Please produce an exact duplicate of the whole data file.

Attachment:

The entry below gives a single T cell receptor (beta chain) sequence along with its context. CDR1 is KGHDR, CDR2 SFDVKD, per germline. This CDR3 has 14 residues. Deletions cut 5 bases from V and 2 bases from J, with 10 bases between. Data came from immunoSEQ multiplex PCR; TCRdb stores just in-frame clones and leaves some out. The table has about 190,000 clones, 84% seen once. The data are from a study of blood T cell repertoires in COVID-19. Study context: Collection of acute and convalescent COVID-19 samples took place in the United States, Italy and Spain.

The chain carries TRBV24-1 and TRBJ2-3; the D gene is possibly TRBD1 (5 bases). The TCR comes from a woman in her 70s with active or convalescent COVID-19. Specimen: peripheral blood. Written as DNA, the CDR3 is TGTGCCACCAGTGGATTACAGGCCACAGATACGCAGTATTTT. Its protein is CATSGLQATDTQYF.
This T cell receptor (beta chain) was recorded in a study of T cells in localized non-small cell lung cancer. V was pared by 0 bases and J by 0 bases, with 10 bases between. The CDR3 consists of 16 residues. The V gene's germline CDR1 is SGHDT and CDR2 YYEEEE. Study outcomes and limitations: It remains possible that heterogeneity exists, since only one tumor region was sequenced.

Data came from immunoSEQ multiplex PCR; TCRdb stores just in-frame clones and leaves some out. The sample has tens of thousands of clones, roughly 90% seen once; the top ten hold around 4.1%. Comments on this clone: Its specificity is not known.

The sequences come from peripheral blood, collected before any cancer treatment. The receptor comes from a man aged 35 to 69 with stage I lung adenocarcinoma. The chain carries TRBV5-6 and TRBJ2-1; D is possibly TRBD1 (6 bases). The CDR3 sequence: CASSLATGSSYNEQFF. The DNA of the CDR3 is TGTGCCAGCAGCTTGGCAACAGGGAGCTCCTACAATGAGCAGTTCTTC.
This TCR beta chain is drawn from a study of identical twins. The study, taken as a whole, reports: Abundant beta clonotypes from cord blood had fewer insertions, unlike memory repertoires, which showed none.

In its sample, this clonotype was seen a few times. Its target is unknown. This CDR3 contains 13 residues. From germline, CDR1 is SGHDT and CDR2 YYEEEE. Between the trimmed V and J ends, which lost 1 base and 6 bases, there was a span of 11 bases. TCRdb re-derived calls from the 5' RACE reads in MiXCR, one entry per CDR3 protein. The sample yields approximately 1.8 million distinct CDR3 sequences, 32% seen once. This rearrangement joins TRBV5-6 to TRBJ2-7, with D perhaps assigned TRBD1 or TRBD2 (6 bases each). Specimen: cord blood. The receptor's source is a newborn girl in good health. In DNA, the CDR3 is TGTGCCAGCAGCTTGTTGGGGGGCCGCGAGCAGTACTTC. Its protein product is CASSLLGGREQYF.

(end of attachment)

The entry below gives a single T cell receptor (beta chain) sequence along with its context. CDR1 is KGHDR, CDR2 SFDVKD, per germline. This CDR3 has 14 residues. Deletions cut 5 bases from V and 2 bases from J, with 10 bases between. Data came from immunoSEQ multiplex PCR; TCRdb stores just in-frame clones and leaves some out. The table has about 190,000 clones, 84% seen once. The data are from a study of blood T cell repertoires in COVID-19. Study context: Collection of acute and convalescent COVID-19 samples took place in the United States, Italy and Spain.

The chain carries TRBV24-1 and TRBJ2-3; the D gene is possibly TRBD1 (5 bases). The TCR comes from a woman in her 70s with active or convalescent COVID-19. Specimen: peripheral blood. Written as DNA, the CDR3 is TGTGCCACCAGTGGATTACAGGCCACAGATACGCAGTATTTT. Its protein is CATSGLQATDTQYF.
This T cell receptor (beta chain) was recorded in a study of T cells in localized non-small cell lung cancer. V was pared by 0 bases and J by 0 bases, with 10 bases between. The CDR3 consists of 16 residues. The V gene's germline CDR1 is SGHDT and CDR2 YYEEEE. Study outcomes and limitations: It remains possible that heterogeneity exists, since only one tumor region was sequenced.

Data came from immunoSEQ multiplex PCR; TCRdb stores just in-frame clones and leaves some out. The sample has tens of thousands of clones, roughly 90% seen once; the top ten hold around 4.1%. Comments on this clone: Its specificity is not known.

The sequences come from peripheral blood, collected before any cancer treatment. The receptor comes from a man aged 35 to 69 with stage I lung adenocarcinoma. The chain carries TRBV5-6 and TRBJ2-1; D is possibly TRBD1 (6 bases). The CDR3 sequence: CASSLATGSSYNEQFF. The DNA of the CDR3 is TGTGCCAGCAGCTTGGCAACAGGGAGCTCCTACAATGAGCAGTTCTTC.
This TCR beta chain is drawn from a study of identical twins. The study, taken as a whole, reports: Abundant beta clonotypes from cord blood had fewer insertions, unlike memory repertoires, which showed none.

In its sample, this clonotype was seen a few times. Its target is unknown. This CDR3 contains 13 residues. From germline, CDR1 is SGHDT and CDR2 YYEEEE. Between the trimmed V and J ends, which lost 1 base and 6 bases, there was a span of 11 bases. TCRdb re-derived calls from the 5' RACE reads in MiXCR, one entry per CDR3 protein. The sample yields approximately 1.8 million distinct CDR3 sequences, 32% seen once. This rearrangement joins TRBV5-6 to TRBJ2-7, with D perhaps assigned TRBD1 or TRBD2 (6 bases each). Specimen: cord blood. The receptor's source is a newborn girl in good health. In DNA, the CDR3 is TGTGCCAGCAGCTTGTTGGGGGGCCGCGAGCAGTACTTC. Its protein product is CASSLLGGREQYF.